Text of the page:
The DCCC has been pushing to expand its map, leading DCCC Chairman Steve Israel to remain confident the House is "absolutely in play."
How resonant each party's Medicare messaging ends up being with voters may well decide the outcome of competitive races. But especially in races such as McIntyre's, in districts that favor Republicans, if the GOP can simply neutralize the attacks about Medicare and pivot back to the economy and Obama, the path to the 113th Congress becomes steeper for the incumbent.
But it won't just be the committees and the campaigns that drive Congressional races. Super PACs, on both sides of the aisle, will play a strong role in determining the broad House landscape. "The only thing that keeps me up at night is the super PACs," Israel said. "They're like a Death Star, in a far corner of the universe waiting to vaporize or try and vaporize our candidates in specific districts."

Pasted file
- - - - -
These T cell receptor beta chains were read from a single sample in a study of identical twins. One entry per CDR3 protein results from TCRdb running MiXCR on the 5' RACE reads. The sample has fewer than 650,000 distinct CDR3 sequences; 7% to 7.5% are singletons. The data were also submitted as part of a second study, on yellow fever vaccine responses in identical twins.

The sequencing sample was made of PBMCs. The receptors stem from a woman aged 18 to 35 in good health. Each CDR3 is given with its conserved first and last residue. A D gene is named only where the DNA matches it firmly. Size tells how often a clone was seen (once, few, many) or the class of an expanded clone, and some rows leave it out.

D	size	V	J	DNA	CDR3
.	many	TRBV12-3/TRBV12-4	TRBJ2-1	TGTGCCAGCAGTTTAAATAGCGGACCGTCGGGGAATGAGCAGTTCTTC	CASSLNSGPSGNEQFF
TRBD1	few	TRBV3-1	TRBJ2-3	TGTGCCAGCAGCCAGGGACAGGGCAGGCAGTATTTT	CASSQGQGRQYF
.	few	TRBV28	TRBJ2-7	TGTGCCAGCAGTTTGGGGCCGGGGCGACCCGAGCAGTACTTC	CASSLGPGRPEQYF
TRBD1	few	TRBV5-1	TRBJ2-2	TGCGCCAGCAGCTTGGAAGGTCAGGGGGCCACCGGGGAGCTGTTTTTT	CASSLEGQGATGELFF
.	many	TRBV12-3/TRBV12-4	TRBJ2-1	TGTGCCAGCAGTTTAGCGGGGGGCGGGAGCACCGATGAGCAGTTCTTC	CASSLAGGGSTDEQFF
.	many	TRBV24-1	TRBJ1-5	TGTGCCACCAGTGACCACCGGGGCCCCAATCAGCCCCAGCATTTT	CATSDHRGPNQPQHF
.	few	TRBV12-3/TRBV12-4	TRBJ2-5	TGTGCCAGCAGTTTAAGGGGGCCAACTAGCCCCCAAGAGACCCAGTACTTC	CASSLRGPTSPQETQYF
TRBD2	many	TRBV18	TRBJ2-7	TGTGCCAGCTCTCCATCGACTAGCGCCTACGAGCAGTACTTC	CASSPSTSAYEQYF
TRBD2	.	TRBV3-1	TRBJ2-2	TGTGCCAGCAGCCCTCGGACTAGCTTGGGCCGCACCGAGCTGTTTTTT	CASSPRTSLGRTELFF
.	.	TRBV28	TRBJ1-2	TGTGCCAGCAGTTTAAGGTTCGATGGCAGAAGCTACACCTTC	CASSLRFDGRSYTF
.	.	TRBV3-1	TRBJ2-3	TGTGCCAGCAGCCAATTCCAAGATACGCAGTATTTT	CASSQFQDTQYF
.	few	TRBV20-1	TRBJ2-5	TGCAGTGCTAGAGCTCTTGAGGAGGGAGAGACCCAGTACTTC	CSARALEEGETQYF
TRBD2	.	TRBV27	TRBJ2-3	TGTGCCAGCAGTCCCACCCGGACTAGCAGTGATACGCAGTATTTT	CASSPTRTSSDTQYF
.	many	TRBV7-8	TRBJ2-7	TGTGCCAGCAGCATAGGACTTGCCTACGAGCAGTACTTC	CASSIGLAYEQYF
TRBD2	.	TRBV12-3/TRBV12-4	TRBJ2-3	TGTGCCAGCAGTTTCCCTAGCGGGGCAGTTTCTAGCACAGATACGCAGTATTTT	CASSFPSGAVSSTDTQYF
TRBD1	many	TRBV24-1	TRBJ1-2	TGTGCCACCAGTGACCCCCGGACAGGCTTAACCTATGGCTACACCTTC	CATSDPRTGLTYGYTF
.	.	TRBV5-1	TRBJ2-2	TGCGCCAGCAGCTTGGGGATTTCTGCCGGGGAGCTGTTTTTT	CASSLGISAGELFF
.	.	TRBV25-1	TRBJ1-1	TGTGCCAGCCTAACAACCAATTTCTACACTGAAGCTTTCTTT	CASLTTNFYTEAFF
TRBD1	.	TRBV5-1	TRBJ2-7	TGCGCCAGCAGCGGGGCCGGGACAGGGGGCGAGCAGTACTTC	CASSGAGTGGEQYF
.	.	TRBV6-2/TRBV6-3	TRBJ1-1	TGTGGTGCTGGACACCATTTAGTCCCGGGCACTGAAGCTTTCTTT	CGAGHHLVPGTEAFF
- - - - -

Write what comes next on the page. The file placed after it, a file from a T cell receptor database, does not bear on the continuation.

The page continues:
He makes the argument that, unlike last cycle, when GOP super PACs hit a Democratic candidate, there will be Democratic-allied super PACs that can be "throwing punches back."
But perhaps more influential than even super PACs this cycle will be how the top of the ticket does. Post-conventions, Obama currently has an edge. That could boost Democrats in swing districts, but strategists of both parties cautioned that the election is still a political lifetime away.
Rep. Elijah Cummings, D-Md., right, hugs Harold Schaitberger, General President of the International Association of Fire Fighters, after the Congressman spoke at the IAFF's Legislative Conference General Session at the Hyatt Regency on Capitol Hill, March 9, 2015. The day featured addresses by members of Congress and Vice President Joe Biden.